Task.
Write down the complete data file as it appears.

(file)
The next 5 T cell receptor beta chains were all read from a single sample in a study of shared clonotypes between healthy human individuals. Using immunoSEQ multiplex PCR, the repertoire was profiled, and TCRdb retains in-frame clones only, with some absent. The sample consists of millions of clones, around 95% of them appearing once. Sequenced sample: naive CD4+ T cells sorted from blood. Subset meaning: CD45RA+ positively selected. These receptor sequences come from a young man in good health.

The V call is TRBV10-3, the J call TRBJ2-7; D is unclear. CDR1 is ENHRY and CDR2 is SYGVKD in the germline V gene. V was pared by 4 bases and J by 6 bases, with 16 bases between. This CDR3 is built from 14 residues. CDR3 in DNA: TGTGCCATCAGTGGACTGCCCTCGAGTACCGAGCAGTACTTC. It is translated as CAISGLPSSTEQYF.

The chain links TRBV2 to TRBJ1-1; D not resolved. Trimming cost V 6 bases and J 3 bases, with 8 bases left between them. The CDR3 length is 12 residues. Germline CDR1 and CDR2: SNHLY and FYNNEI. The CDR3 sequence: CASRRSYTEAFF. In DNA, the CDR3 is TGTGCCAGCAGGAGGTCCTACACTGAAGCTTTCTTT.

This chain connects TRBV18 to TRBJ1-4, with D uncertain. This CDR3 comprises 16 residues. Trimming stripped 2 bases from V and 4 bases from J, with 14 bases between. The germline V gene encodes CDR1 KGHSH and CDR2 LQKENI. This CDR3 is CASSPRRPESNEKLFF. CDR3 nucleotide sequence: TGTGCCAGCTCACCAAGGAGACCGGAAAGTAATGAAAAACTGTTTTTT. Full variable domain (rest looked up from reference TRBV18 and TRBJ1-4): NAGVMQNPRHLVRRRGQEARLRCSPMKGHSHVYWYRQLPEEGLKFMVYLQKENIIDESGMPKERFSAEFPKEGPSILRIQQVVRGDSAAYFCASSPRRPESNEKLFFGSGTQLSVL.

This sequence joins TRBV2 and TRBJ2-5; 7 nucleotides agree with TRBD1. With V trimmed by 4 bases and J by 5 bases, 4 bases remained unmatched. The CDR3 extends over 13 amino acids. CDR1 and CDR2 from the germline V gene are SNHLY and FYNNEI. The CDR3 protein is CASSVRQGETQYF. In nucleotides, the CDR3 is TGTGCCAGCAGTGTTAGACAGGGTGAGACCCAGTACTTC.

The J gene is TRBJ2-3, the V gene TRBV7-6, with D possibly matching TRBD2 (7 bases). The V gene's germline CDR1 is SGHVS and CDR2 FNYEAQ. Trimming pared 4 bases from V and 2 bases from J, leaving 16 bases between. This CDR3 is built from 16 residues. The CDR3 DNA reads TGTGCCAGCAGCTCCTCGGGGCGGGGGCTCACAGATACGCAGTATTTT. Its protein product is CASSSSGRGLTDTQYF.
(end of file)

The next 5 T cell receptor beta chains were all read from a single sample in a study of shared clonotypes between healthy human individuals. Using immunoSEQ multiplex PCR, the repertoire was profiled, and TCRdb retains in-frame clones only, with some absent. The sample consists of millions of clones, around 95% of them appearing once. Sequenced sample: naive CD4+ T cells sorted from blood. Subset meaning: CD45RA+ positively selected. These receptor sequences come from a young man in good health.

The V call is TRBV10-3, the J call TRBJ2-7; D is unclear. CDR1 is ENHRY and CDR2 is SYGVKD in the germline V gene. V was pared by 4 bases and J by 6 bases, with 16 bases between. This CDR3 is built from 14 residues. CDR3 in DNA: TGTGCCATCAGTGGACTGCCCTCGAGTACCGAGCAGTACTTC. It is translated as CAISGLPSSTEQYF.

The chain links TRBV2 to TRBJ1-1; D not resolved. Trimming cost V 6 bases and J 3 bases, with 8 bases left between them. The CDR3 length is 12 residues. Germline CDR1 and CDR2: SNHLY and FYNNEI. The CDR3 sequence: CASRRSYTEAFF. In DNA, the CDR3 is TGTGCCAGCAGGAGGTCCTACACTGAAGCTTTCTTT.

This chain connects TRBV18 to TRBJ1-4, with D uncertain. This CDR3 comprises 16 residues. Trimming stripped 2 bases from V and 4 bases from J, with 14 bases between. The germline V gene encodes CDR1 KGHSH and CDR2 LQKENI. This CDR3 is CASSPRRPESNEKLFF. CDR3 nucleotide sequence: TGTGCCAGCTCACCAAGGAGACCGGAAAGTAATGAAAAACTGTTTTTT. Full variable domain (rest looked up from reference TRBV18 and TRBJ1-4): NAGVMQNPRHLVRRRGQEARLRCSPMKGHSHVYWYRQLPEEGLKFMVYLQKENIIDESGMPKERFSAEFPKEGPSILRIQQVVRGDSAAYFCASSPRRPESNEKLFFGSGTQLSVL.

This sequence joins TRBV2 and TRBJ2-5; 7 nucleotides agree with TRBD1. With V trimmed by 4 bases and J by 5 bases, 4 bases remained unmatched. The CDR3 extends over 13 amino acids. CDR1 and CDR2 from the germline V gene are SNHLY and FYNNEI. The CDR3 protein is CASSVRQGETQYF. In nucleotides, the CDR3 is TGTGCCAGCAGTGTTAGACAGGGTGAGACCCAGTACTTC.

The J gene is TRBJ2-3, the V gene TRBV7-6, with D possibly matching TRBD2 (7 bases). The V gene's germline CDR1 is SGHVS and CDR2 FNYEAQ. Trimming pared 4 bases from V and 2 bases from J, leaving 16 bases between. This CDR3 is built from 16 residues. The CDR3 DNA reads TGTGCCAGCAGCTCCTCGGGGCGGGGGCTCACAGATACGCAGTATTTT. Its protein product is CASSSSGRGLTDTQYF.